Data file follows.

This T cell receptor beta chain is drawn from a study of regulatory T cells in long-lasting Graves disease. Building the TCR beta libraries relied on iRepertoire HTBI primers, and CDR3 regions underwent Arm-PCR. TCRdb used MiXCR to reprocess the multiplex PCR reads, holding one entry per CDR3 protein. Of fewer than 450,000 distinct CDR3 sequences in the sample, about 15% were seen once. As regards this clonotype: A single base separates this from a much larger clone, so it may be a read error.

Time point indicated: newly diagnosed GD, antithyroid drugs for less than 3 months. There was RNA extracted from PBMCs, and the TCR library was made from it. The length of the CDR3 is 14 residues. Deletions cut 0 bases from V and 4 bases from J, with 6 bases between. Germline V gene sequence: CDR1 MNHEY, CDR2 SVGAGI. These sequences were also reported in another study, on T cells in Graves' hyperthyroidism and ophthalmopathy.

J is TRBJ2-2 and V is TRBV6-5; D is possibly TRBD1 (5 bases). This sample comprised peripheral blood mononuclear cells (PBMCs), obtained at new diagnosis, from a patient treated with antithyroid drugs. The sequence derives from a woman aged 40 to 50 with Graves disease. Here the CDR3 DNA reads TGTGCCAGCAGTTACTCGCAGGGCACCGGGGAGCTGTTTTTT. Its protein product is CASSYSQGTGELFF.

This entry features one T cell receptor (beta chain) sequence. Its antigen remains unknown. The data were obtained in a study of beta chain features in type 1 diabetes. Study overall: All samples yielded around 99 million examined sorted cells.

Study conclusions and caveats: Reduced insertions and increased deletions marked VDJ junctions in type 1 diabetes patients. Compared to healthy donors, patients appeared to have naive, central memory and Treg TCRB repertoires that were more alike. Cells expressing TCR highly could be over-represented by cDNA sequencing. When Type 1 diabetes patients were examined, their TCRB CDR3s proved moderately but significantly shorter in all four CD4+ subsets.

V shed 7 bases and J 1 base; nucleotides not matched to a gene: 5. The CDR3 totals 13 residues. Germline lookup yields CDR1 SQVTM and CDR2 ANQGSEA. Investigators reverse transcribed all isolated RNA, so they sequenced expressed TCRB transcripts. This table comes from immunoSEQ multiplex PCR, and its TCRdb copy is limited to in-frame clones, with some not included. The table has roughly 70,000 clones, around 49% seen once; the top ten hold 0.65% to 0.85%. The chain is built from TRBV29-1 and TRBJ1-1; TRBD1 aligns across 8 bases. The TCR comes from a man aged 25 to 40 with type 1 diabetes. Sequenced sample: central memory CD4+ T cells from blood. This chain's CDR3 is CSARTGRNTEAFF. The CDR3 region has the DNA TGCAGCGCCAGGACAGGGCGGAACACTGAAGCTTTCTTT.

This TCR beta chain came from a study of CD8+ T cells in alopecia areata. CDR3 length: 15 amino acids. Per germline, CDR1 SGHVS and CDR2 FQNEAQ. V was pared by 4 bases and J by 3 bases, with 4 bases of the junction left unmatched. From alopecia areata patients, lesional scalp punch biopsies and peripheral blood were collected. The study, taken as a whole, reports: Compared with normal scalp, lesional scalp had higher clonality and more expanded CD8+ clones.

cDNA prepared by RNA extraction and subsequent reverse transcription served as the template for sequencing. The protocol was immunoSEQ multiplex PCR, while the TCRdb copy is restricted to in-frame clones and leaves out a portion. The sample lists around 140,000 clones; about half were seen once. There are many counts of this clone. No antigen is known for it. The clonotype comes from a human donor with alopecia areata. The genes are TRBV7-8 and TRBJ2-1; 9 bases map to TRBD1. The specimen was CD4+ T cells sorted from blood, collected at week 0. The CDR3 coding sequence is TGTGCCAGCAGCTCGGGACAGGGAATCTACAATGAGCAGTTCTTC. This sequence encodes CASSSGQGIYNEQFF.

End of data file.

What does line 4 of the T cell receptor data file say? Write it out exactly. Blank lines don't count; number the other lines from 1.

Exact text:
This entry features one T cell receptor (beta chain) sequence. Its antigen remains unknown. The data were obtained in a study of beta chain features in type 1 diabetes. Study overall: All samples yielded around 99 million examined sorted cells.